Yes, a little writer's humour but it made me laugh. My sister mentioned it; a work colleague sent it to her and another staff member came in asking what they were giggling over. L. showed her. The reply? "So, what were you laughing at?" Which was even funnier to them.

Also on the giggle front is Allie Brosh's six-year-old view of the Nativity. All I can say is, 'poor Kenny'. I'm sure many a family has a tale of revamped Nativities.

Yesterday's Lunar Eclipse was as spectacular as expected:

Source: Gary Ramage, The Australian. My photos weren't nearly as amazing - the trees got in the way. Scientists say the colour is due to the dense atmosphere of the Earth; pagans will say it is a Hunter's Moon, or Blood Moon, where violence is sure to follow. A Solstice full moon is a Honey Moon and pagans pass around the honey cakes and wassailing - a ceremony of placing toast in a selected tree, as a representation of the Green Man, to scare away the evil spirits and pouring cider around the roots as a token to ensure a good harvest. 'Wassail' means 'good health' in Middle English, with the hope of a better year to follow.

And so, on to Christmas...

Monday, December 20, 2010

Long-range visitors

This is a White-throated Needletail, otherwise known as a Spine-tailed Swift. It is the largest of the swifts and we had a flock overflying the house this morning.

According to the book, What Bird is That? by Neville W. Cayley, they breed in Siberia, Mongolia and Japan making a migratory journey to the warmer climes of Australia during late spring and summer.

These birds rarely settle on the ground, preferring to eat on the wing and scoop water when they're thirsty. They're also harbingers of a change in weather. When I saw them, the sky was a clear, cold blue; now, a couple of hours later, it is grey and overcast. It's also bitterly cold, like mid-Winter.

I've never seen these birds here, which was why I was so interested in identifying them. They wheeled and whirled overhead, into a very chilly wind. I suspect they usually stick to the warmer inland areas, but the gale force winds have blown them to the coast.

They've come a long, long way for a summer holiday; shame summer has decided it's staying home this year.

Saturday, December 18, 2010

Which will you be?

A reminder that the Solstice and Christmas isn't about denying yourself (an e-mail from my sister, who might just be going to hell for this one; and since that's where all the fun people are, I might just join her.):

This woman is 51.
She is a TV health guru advocating a holistic approach to nutrition and ill health, promoting exercise, a pescetarian diet high in organic fruits and vegetables. She recommends detox diets colonic irrigation and supplements, also making statements that yeast is harmful, that the colour of food is nutritionally significant, and about the utility of lingual and faecal examination.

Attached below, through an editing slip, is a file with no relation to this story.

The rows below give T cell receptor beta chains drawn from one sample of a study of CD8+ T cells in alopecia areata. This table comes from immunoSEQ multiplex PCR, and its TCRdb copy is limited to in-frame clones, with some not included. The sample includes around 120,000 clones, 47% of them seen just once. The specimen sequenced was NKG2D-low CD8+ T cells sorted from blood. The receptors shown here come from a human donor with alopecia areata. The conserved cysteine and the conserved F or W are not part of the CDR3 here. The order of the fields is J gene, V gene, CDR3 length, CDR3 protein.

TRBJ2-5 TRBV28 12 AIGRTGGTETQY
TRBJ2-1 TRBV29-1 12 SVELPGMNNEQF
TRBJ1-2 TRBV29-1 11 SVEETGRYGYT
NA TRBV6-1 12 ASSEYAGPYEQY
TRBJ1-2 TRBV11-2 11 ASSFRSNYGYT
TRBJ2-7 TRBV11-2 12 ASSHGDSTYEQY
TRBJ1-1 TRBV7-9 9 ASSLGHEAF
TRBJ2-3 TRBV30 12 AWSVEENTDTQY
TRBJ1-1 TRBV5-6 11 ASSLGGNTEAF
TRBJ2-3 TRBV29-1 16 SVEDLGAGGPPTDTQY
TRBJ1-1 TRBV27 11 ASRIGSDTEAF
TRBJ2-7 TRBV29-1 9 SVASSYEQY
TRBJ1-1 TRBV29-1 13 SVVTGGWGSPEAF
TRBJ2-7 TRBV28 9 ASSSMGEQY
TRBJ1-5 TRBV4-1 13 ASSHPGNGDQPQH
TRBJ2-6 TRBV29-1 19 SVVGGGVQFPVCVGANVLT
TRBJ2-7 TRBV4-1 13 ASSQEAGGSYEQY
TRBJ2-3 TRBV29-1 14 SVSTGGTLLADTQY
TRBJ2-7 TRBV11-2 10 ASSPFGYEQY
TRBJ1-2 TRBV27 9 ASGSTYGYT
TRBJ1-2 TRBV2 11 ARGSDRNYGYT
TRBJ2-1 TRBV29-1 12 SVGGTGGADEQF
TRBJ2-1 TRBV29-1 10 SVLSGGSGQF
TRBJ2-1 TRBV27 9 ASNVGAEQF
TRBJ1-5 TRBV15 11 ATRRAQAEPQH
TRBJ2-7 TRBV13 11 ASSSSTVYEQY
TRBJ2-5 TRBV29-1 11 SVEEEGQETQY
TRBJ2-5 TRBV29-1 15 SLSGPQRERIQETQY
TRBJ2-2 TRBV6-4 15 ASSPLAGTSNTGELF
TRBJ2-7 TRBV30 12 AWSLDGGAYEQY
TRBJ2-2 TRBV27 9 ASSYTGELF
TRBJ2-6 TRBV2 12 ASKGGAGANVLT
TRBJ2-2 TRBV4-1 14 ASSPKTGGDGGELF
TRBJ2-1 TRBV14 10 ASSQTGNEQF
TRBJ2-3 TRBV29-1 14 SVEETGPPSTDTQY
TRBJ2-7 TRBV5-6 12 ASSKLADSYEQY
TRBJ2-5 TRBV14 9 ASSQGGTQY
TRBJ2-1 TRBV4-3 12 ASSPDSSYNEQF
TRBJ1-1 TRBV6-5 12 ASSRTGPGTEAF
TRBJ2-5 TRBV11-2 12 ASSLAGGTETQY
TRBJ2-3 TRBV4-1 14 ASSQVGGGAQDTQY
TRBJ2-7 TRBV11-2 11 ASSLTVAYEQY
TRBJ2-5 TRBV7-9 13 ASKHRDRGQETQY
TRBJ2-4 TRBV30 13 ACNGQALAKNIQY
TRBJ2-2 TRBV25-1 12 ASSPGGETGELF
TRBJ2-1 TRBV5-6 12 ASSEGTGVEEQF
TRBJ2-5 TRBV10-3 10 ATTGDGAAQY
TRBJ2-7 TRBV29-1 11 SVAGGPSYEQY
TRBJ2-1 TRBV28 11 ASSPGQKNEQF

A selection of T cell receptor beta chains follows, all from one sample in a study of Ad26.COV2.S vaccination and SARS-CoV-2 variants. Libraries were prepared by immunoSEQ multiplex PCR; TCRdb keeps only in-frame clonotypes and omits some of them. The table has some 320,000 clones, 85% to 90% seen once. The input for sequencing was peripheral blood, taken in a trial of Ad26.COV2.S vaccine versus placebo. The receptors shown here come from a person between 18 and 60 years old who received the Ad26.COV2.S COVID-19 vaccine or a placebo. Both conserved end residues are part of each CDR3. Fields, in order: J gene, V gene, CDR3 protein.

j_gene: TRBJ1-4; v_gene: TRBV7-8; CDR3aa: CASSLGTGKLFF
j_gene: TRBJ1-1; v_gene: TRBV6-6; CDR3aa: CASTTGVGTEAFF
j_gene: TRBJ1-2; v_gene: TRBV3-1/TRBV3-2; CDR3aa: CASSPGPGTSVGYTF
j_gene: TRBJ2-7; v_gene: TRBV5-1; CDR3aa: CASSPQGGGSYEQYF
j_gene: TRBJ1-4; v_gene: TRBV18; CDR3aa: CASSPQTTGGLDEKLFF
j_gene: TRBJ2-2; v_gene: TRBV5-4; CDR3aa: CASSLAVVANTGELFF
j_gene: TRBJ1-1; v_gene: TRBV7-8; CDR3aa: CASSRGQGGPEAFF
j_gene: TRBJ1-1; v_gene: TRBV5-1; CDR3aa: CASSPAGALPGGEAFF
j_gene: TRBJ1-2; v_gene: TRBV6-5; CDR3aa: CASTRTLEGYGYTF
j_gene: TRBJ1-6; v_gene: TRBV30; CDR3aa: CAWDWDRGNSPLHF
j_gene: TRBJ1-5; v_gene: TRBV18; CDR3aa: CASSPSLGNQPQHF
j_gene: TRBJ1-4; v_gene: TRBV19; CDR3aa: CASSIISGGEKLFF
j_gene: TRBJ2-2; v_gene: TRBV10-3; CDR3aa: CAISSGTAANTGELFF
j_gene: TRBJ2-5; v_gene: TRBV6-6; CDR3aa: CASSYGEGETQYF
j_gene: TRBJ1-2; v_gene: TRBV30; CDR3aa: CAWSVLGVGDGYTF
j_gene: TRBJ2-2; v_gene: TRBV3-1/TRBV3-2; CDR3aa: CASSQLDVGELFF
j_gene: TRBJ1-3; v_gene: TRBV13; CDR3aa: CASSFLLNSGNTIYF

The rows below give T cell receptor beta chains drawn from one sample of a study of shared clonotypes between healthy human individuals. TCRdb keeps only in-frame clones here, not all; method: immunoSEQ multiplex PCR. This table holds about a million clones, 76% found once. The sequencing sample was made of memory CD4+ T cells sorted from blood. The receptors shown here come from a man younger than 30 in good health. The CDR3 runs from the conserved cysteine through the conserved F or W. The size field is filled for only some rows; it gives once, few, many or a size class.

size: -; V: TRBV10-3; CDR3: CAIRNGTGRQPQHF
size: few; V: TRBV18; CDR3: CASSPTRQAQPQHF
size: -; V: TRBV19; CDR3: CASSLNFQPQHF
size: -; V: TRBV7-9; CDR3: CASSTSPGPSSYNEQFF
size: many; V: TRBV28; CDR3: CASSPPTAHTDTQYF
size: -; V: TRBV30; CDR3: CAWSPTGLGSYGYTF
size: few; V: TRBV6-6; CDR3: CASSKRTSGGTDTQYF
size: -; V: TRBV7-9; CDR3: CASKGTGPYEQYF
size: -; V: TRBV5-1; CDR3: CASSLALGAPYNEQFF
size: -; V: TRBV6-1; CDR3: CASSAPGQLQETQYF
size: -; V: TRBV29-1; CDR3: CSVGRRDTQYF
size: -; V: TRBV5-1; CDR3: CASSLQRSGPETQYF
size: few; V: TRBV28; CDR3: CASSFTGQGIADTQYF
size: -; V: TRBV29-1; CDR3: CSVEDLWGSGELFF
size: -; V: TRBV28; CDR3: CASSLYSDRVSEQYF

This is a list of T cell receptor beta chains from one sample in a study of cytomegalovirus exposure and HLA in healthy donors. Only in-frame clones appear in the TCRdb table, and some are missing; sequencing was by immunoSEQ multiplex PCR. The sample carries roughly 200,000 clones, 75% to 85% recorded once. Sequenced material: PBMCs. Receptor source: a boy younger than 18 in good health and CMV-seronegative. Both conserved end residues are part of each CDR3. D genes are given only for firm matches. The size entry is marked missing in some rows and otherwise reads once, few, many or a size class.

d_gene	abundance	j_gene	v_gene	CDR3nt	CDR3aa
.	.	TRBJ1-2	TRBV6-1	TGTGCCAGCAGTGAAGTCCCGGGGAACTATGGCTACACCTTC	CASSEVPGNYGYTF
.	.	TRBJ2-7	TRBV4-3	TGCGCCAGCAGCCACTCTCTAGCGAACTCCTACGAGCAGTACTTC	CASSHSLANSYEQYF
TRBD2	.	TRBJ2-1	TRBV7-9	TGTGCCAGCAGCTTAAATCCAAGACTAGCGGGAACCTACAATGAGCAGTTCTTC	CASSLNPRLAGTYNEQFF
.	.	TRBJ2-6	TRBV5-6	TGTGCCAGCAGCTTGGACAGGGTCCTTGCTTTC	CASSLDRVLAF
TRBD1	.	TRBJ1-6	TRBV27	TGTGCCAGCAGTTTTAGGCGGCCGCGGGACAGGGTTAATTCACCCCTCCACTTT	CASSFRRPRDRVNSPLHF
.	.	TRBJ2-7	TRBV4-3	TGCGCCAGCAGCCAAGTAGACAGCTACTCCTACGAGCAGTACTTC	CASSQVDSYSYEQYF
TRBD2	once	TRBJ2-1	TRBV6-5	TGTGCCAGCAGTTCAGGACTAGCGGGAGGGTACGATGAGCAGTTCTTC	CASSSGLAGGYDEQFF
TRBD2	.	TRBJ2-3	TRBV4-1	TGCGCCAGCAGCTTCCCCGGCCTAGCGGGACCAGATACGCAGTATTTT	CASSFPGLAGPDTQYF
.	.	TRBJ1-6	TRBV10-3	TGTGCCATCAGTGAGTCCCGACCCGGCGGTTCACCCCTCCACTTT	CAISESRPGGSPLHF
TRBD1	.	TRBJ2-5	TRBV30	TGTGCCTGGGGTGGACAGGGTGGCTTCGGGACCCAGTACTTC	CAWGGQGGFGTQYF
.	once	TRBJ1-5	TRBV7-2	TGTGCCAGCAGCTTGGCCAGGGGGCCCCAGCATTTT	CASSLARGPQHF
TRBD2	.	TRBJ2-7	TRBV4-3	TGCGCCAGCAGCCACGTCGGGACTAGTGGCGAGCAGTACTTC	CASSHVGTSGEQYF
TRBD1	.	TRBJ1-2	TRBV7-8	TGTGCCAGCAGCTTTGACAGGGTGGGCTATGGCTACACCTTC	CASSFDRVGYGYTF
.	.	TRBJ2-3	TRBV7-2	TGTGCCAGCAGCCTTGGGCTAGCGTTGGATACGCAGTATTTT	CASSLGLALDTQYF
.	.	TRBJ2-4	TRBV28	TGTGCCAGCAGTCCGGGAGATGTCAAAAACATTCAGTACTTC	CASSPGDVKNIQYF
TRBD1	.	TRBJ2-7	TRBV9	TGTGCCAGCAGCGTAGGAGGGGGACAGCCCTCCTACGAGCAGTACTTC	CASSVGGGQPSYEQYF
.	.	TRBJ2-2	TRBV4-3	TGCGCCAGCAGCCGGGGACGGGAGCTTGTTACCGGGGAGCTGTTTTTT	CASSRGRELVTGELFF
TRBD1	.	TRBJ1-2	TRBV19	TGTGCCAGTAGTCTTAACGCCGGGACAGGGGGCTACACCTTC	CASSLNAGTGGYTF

This woman is 50.

She is a TV cook, who eats nothing but meat, butter and desserts.

So forget join a gym and eat more celery.

This Christmas, it's food and booze all the way.

And the only exercise you need is dancing and shagging.

I'd like to think I'd look more like Nigella Lawson by the time I turn fifty, but I fear I will more resemble the 'health guru' instead! Fortunately, I have plenty of time yet.

Just remember: this Solstice (Summer, like us down here, or Winter up there) and Christmas comes but once a year. Eat, drink and be damn thankful the relatives will only stay for a short time.

Friday, December 17, 2010

Plan A moving alone

Yay! I'm done with the Christmas prezzo shopping. The menu is nearly done, too. We have been setting aside a dollar a week into a jar so we can buy the more exotic seasonal stuff without spending any extra. I'll be picking up the tiger prawns on Christmas Eve; I already have the pork for roast (love that crackling) and the chicken. I'm still thinking on desert and the wine and I'll buy the veggies later on in the week.

I'd be dashing around cleaning up, but whenever I do, Canine the Destroyer finds something else to chew - usually in a different room; and yes, I know he should be outside, but I doubt the neighbours would thank me for all the howling and whining and barking and general mayhem he wreaks. I'm hoping the plants will recover from being trashed...

So, the skirmish around the house starts on Tuesday after the Destroyer returns home.

We're going to have full house for a week or so starting Boxing Day, with the teenagers staying for month or so to lounge around on the beach.

I am determined to spend some quality time with my new toys rather than cater to everyone's needs, every minute of the day. So there. I'm just saying. Now, I have to go rescue the seat cushion from the Destroyer...

Wednesday, December 15, 2010

A pain in the...

I've been having a few problems with the internet connection, so posting might be spotty until the ground dries out - it only happens when we've had buckets of rain; go figure.